A-maize-ing Grace

LivelihoodsEnvironment and climate changeFarmingKenya

Grace Kamau lives in the shadow of the Kiambere Dam, which supplies electricity to the Kenyan National Grid. This dam is symbolic of the country’s ambition, modernity and development. But there’s another side to Kenya.

Despite living next to the dam, Grace* has no electricity. Or running water. And, until recently, she didn’t have any hope.

Kenya is one of the most unequal countries in sub-Saharan Africa, with 42 per cent of its population living below the poverty line. It is also in the grip of a catastrophic drought. However, Tearfund’s local partners are working alongside communities to ensure that they can thrive, despite these challenging circumstances.

Grace, her husband and her four children live in a small village close to the dam. The last time it rained here was two years ago.

The only source of water near the village is a seasonal river. It lasts only three months after a rainy season, then dries up for up to four months before the onset of the next rainy season.

Woman stands in a field of maize

Ripple effects
Grace would walk two kilometres every day to fetch 50 litres of water from the river. The women would fight among themselves for the best watering points. This left her physically and emotionally drained.

But it wasn’t just Grace that was struggling. All the family had to eat was Ugali, which is little more than smashed maize flour. As a result, the whole family’s health suffered.

‘My children would be frequently sick,’ Grace says. ‘The hospital is seven kilometres away – we had to walk as the transport then was not reliable.’

These issues also affected Grace’s spiritual life: ‘My church contributions were very low, and I was always late. I didn’t go to church regularly and I was neither interested nor motivated.’

A new start
Tearfund’s local partner visited Grace’s village and, working with the church, identified the problems facing the community and how they could use their own resources to solve them.

After these workshops, the church gathered all the villagers together to dig trenches for water pipes. This significantly reduced the time Grace spent on fetching water, consequently improving her health. Her livestock also had access to clean water for the first time.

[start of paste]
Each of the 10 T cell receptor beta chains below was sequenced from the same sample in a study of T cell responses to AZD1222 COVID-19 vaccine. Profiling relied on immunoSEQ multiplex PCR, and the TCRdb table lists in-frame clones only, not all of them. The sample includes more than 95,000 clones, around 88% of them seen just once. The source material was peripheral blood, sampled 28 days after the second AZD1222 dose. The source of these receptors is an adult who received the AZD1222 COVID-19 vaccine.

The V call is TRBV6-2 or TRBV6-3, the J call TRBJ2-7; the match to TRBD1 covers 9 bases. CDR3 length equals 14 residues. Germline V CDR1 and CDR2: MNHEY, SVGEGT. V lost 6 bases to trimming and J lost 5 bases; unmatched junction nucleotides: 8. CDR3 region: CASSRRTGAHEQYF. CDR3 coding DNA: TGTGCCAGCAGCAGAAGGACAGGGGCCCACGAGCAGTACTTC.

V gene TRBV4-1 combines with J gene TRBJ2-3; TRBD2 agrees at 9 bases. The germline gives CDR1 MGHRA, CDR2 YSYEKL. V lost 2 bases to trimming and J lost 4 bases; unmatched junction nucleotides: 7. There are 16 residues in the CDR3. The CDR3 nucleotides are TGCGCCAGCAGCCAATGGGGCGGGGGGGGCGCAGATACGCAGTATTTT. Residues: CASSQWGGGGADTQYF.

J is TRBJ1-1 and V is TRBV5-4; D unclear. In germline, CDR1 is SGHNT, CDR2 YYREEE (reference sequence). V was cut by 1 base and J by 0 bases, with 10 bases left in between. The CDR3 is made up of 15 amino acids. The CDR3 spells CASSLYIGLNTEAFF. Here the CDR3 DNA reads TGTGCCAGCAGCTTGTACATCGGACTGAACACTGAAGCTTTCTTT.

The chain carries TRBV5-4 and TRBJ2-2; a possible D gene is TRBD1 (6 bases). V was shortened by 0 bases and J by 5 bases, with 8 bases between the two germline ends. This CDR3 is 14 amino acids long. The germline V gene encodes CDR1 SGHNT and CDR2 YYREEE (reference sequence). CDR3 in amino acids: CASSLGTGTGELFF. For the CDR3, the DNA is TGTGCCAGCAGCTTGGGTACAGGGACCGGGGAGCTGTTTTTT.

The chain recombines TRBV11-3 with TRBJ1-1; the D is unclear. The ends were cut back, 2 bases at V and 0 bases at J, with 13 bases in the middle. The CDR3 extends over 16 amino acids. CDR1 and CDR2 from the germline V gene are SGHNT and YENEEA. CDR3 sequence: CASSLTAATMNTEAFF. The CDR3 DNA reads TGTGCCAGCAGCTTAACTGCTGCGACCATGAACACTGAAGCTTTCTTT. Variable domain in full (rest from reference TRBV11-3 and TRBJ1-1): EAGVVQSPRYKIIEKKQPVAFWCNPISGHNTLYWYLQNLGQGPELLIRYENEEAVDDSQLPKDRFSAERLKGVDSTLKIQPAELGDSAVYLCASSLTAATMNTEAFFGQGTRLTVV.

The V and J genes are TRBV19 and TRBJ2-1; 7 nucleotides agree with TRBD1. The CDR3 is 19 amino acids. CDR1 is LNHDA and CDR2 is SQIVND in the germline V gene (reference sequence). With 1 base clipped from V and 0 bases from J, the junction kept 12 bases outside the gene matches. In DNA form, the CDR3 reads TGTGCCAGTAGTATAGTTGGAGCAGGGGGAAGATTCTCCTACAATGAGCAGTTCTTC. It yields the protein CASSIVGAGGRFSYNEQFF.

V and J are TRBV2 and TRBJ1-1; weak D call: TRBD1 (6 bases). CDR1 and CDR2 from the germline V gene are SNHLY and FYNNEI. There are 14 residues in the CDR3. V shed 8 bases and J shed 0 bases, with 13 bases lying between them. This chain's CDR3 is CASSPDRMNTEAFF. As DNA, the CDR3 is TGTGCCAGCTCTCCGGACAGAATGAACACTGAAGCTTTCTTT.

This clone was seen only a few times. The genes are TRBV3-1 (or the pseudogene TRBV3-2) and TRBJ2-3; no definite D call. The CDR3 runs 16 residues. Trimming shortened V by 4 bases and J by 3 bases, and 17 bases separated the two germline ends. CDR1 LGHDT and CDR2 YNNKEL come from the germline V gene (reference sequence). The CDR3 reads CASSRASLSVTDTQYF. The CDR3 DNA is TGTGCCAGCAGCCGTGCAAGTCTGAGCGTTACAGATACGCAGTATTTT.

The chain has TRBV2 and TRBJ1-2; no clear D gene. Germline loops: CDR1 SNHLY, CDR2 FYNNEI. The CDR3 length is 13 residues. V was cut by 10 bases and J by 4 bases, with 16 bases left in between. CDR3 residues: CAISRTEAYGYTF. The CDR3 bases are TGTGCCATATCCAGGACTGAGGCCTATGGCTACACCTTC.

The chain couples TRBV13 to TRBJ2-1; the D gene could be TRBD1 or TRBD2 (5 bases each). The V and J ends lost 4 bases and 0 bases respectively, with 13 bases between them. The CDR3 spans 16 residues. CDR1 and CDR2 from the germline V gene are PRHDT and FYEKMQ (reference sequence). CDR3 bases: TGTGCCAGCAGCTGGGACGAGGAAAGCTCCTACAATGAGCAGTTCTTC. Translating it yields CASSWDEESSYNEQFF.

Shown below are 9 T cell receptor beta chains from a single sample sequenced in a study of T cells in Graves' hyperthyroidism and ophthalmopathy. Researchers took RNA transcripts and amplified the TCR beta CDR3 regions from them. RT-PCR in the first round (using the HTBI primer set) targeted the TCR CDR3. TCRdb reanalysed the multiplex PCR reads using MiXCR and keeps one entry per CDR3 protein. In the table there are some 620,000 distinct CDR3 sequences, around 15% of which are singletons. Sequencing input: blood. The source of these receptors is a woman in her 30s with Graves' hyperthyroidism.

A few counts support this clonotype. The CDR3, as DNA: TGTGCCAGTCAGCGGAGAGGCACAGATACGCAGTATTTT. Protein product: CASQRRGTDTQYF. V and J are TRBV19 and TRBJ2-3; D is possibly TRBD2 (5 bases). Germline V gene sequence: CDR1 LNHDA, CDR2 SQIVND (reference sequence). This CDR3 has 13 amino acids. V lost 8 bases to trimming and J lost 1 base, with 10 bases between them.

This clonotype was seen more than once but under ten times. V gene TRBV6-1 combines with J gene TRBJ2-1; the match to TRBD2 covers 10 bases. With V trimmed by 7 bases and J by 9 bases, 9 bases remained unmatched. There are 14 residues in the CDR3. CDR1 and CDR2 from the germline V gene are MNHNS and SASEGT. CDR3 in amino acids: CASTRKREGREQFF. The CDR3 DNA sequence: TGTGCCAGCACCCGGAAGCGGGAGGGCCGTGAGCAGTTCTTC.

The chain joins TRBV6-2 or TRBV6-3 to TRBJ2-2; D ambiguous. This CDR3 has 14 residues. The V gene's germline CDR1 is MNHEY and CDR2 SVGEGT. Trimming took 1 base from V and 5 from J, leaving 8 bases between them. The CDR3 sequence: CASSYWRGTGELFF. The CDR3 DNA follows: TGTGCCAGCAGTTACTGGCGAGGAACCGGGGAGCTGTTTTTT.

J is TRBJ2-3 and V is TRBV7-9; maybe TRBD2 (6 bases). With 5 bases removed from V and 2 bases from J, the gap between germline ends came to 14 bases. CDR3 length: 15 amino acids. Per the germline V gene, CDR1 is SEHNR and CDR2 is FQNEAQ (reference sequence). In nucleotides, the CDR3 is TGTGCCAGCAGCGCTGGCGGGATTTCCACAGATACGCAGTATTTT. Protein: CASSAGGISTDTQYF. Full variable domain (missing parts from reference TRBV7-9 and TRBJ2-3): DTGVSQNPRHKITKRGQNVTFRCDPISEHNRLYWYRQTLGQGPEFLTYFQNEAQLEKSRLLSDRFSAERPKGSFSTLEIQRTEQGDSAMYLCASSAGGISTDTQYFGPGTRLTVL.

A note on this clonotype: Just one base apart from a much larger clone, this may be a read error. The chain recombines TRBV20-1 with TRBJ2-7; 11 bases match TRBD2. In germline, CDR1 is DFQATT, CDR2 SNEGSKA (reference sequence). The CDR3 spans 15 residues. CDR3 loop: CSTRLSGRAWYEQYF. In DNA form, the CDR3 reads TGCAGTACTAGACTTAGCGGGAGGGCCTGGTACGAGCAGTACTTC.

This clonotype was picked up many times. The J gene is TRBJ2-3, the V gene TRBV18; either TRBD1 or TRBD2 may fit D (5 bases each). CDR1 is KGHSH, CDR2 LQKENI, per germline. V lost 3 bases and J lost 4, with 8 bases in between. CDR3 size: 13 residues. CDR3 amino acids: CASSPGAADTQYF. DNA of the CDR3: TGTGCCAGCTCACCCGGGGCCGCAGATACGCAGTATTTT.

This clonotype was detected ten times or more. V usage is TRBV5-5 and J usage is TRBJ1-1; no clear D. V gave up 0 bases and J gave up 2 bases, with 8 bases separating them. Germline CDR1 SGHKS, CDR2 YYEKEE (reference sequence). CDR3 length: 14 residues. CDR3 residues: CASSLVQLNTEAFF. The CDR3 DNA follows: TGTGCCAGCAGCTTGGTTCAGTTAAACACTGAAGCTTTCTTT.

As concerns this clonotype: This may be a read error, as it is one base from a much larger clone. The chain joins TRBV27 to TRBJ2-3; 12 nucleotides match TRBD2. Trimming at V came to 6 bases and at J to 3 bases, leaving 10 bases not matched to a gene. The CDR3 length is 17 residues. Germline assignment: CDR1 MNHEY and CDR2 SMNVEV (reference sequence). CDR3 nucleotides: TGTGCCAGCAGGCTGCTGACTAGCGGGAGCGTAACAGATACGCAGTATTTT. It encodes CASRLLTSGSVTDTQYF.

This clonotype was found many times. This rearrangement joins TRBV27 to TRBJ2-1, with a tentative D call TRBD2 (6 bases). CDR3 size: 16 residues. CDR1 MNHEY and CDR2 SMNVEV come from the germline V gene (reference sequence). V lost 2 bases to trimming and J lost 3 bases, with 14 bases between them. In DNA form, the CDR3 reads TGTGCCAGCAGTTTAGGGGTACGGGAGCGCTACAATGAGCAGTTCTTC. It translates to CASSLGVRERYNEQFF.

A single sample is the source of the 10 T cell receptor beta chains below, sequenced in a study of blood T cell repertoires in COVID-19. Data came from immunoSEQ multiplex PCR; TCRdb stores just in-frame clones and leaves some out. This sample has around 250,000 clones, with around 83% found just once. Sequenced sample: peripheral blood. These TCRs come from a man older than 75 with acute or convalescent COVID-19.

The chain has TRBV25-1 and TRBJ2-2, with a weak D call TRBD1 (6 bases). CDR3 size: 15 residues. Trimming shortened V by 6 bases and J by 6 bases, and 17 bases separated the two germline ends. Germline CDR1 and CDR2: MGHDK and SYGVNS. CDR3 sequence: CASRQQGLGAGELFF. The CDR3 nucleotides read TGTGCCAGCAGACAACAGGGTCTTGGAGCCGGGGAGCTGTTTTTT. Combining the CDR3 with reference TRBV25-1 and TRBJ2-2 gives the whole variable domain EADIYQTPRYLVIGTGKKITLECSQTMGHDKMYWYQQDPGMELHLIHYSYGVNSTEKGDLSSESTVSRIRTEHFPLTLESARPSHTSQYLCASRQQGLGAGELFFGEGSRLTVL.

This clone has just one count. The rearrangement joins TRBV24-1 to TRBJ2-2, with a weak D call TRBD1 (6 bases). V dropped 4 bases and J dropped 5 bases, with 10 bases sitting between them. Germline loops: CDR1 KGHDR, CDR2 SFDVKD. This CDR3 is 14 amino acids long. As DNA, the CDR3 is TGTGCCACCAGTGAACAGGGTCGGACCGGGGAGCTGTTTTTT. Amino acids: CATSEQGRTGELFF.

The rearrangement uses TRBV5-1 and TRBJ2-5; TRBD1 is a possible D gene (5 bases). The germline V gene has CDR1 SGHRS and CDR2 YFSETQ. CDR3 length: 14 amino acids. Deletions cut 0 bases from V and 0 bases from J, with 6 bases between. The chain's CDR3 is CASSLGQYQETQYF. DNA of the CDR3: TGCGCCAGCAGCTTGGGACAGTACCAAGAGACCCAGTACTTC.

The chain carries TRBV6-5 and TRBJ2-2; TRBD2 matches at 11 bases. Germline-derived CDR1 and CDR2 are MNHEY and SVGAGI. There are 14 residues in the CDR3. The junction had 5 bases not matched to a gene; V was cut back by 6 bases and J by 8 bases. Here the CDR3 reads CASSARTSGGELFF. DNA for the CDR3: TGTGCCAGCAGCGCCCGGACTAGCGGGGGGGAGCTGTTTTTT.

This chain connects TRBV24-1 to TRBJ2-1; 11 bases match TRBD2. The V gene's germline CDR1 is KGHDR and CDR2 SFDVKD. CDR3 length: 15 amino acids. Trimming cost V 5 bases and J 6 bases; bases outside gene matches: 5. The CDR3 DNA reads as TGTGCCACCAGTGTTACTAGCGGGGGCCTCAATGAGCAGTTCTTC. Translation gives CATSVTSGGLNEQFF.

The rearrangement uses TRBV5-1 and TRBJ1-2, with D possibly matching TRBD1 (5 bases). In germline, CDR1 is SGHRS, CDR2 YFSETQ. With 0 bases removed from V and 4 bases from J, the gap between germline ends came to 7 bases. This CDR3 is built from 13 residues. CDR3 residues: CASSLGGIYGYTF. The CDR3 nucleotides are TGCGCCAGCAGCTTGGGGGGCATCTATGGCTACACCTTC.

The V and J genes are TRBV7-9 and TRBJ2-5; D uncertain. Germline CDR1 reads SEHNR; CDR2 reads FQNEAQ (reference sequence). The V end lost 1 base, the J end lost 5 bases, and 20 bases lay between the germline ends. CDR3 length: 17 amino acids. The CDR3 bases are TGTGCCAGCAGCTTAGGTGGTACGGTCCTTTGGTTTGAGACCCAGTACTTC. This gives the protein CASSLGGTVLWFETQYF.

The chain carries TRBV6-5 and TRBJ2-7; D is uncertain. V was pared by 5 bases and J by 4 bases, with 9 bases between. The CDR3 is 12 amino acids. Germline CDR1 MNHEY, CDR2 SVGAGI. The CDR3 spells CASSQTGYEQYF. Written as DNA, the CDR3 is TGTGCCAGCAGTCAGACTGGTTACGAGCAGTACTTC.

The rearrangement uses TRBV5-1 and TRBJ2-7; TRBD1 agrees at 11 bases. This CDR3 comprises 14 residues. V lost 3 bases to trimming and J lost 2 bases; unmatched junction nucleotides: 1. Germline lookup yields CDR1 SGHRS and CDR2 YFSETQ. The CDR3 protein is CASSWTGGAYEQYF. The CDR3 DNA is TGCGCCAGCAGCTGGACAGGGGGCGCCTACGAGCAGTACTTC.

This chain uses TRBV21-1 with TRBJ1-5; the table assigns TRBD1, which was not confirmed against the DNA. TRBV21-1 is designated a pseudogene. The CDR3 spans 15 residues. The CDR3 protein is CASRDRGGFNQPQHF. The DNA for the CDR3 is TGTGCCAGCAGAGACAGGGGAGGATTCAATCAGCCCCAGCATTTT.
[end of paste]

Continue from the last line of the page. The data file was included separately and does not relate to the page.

Inspired by the workshops, Grace purchased a hybrid variety of maize, which would grow better in the harsh climate. She also diversified her crop by planting different types of crops and vegetables.

‘God blessed me to increase the harvest from one bag to five bags of maize; as well as two bags of cow peas and eight kilograms of green grams,’ Grace tells us, ‘Thankfully as a family we are now food secure.’

Amply supplied
From being in a place of spiritual darkness, Grace now attends church regularly, and is always the first to arrive for the service. ‘I would like to continue attending the workshops so that I can keep earning more and be able to give more to the church,’ she says.

Grace has plans to increase her poultry capacity from 16 to more than 100 birds; and goats from the current seven to 15. She also wants to plant sunflowers, incorporate the use of organic fertilisers in all her crops, and build a well.

‘Life before the workshops was not good, as I did not know where to get finances, but afterwards we are amply supplied.’ Praise God for this wonderful transformation.


  • Pray that the drought currently devastating East Africa comes to an end; that the rains will fall where they’re needed, so that crops can grow and people and livestock will have enough to eat and drink.
  • Pray for the nation of Kenya, that progress will be made in development and reducing the inequality in the country. In particular, please pray for the presidential elections on October 26th – that they will be peaceful and that the winner will govern wisely and fairly.
  • Thank God for the work of our partners in Kenya, and for projects such as the one that Grace and her village benefited from.

*Name changed to protect identity